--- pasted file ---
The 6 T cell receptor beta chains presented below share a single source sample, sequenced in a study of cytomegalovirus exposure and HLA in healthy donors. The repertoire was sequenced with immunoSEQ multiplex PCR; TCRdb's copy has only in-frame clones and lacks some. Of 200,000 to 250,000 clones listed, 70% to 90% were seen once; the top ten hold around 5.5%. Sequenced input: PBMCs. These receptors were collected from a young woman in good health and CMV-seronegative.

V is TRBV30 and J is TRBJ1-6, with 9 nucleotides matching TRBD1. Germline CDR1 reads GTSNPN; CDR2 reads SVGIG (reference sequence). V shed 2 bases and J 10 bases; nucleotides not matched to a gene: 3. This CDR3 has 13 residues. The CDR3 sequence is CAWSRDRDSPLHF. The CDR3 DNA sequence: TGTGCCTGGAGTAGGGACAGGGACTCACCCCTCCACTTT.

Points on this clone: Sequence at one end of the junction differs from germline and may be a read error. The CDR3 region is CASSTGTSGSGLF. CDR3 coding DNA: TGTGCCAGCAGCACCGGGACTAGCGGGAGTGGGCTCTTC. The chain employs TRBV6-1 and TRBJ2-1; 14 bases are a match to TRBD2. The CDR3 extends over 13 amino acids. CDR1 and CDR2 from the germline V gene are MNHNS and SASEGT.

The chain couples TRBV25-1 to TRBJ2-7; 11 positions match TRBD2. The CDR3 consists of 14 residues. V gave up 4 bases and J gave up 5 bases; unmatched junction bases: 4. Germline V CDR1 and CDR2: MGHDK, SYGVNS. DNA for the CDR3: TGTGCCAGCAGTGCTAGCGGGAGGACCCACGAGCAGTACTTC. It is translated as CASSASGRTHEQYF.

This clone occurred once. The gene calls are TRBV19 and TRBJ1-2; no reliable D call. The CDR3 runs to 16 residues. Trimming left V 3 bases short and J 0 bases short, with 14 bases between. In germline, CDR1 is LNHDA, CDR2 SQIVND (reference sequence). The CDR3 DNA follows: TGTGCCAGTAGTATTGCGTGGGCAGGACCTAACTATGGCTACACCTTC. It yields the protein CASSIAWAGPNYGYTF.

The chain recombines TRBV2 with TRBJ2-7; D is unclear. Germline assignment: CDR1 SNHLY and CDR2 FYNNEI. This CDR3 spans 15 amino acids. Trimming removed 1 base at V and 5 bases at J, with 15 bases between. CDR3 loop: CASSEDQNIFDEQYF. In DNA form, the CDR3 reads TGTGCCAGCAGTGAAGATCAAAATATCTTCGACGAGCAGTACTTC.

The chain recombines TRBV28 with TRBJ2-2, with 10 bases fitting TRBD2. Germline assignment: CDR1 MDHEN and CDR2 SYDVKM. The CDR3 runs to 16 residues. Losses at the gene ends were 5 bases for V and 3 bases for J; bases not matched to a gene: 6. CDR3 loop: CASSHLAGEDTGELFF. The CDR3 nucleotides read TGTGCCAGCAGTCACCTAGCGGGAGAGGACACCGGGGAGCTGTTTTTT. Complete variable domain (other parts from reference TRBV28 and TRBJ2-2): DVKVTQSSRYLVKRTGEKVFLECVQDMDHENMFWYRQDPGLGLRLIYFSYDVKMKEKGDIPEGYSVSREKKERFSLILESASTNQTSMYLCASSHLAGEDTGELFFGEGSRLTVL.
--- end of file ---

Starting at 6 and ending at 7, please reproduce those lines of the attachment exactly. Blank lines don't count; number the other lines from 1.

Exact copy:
The chain recombines TRBV2 with TRBJ2-7; D is unclear. Germline assignment: CDR1 SNHLY and CDR2 FYNNEI. This CDR3 spans 15 amino acids. Trimming removed 1 base at V and 5 bases at J, with 15 bases between. CDR3 loop: CASSEDQNIFDEQYF. In DNA form, the CDR3 reads TGTGCCAGCAGTGAAGATCAAAATATCTTCGACGAGCAGTACTTC.

The chain recombines TRBV28 with TRBJ2-2, with 10 bases fitting TRBD2. Germline assignment: CDR1 MDHEN and CDR2 SYDVKM. The CDR3 runs to 16 residues. Losses at the gene ends were 5 bases for V and 3 bases for J; bases not matched to a gene: 6. CDR3 loop: CASSHLAGEDTGELFF. The CDR3 nucleotides read TGTGCCAGCAGTCACCTAGCGGGAGAGGACACCGGGGAGCTGTTTTTT. Complete variable domain (other parts from reference TRBV28 and TRBJ2-2): DVKVTQSSRYLVKRTGEKVFLECVQDMDHENMFWYRQDPGLGLRLIYFSYDVKMKEKGDIPEGYSVSREKKERFSLILESASTNQTSMYLCASSHLAGEDTGELFFGEGSRLTVL.